Moody’s has changed Hong Kong’s rating outlook to negative.
On Wednesday, Moody’s, a ratings agency, lowered the forecast for Hong Kong’s credit rating from stable to negative. This decision came after a similar adjustment was made for China the previous day.
China’s reopening after the pandemic provided a boost to the city’s economy, but growth has since slowed in the second half of the year. Last month, the government revised their initial estimates for full-year growth to 3.2 percent.
According to Moody’s, the main reason for Hong Kong’s negative rating outlook is the close connection between the credit ratings of the finance hub and China.
Moody’s stated that the update in Hong Kong’s rating outlook is a result of their evaluation of the strong political, institutional, economic, and financial connections between Hong Kong and mainland China.
Hong Kong’s “stable” rating outlook has been lost for the first time since January 2020.
The organization stated that China’s potential downsides would also affect Hong Kong’s credit worthiness. Additionally, it noted that alterations in “institutional and political connections” were a significant factor in the city’s risks.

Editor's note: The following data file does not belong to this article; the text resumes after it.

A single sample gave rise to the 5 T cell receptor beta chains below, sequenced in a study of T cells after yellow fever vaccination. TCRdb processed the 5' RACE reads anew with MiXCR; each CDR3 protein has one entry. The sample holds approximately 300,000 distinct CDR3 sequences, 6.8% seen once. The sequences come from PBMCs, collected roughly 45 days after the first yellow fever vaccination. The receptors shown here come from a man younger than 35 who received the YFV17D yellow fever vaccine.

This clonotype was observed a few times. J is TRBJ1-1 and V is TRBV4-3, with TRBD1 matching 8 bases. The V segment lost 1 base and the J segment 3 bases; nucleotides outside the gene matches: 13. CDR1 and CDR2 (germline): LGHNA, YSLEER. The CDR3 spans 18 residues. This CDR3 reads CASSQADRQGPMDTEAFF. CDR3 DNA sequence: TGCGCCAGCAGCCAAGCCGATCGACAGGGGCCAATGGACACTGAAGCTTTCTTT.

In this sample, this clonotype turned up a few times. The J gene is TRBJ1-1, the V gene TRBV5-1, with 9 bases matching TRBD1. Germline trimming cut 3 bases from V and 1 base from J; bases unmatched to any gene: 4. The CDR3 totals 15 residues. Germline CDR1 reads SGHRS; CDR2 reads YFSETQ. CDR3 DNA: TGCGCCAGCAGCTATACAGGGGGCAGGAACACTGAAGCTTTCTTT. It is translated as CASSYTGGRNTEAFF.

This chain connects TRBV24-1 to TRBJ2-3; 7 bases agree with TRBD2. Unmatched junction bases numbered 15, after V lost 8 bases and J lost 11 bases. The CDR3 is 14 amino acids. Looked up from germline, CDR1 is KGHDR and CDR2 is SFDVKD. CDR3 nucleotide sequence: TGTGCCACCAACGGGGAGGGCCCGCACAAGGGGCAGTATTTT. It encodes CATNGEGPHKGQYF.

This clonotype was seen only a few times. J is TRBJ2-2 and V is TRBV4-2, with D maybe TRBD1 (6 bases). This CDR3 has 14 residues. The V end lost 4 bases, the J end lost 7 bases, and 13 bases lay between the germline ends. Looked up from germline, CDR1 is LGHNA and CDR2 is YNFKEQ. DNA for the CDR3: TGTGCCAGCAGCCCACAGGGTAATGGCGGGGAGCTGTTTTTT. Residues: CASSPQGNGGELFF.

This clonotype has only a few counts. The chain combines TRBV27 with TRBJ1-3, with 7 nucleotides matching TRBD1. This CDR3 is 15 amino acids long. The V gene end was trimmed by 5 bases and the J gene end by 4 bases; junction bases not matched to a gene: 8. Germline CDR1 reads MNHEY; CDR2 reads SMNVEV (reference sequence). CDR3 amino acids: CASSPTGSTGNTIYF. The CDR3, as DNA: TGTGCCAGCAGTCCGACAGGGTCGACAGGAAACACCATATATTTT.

According to Moody’s, Hong Kong’s political and judiciary institutions are showing signs of decreased independence. This was seen through the introduction of a National Security Law in 2020 and alterations to the city’s electoral system. The agency predicts that there will be a gradual decline in the city’s ability to make its own decisions in political, institutional, and economic matters.
Moody’s assessment currently reflects the ongoing process of evaluating the quality of Hong Kong’s executive and legislative institutions.
In response to massive and occasionally violent pro-democracy demonstrations in 2019, Beijing enacted a comprehensive national security law in Hong Kong, which was previously under British rule.
The government has removed opposition members from the legislative body and implemented a voting system that only allows “patriots” to participate, even at the local level.
According to Moody’s, the diminishing growth in mainland China will impact Hong Kong’s economy by limiting the city’s role as a major regional hub for economic and financial activities.
Furthermore, a decrease in economic growth in Hong Kong may deplete the government’s financial reserves due to increased public spending aimed at supporting the economy, according to the statement.
AFP has reached out to the Hong Kong government for a statement.
The day before, the agency changed its forecast for China’s credit rating to negative, citing increasing debt in the world’s second-largest economy and worries about its struggling real estate market.
The finance ministry in Beijing expressed disappointment with Moody’s decision, stating that the agency’s worries about growth prospects and fiscal sustainability were unnecessary.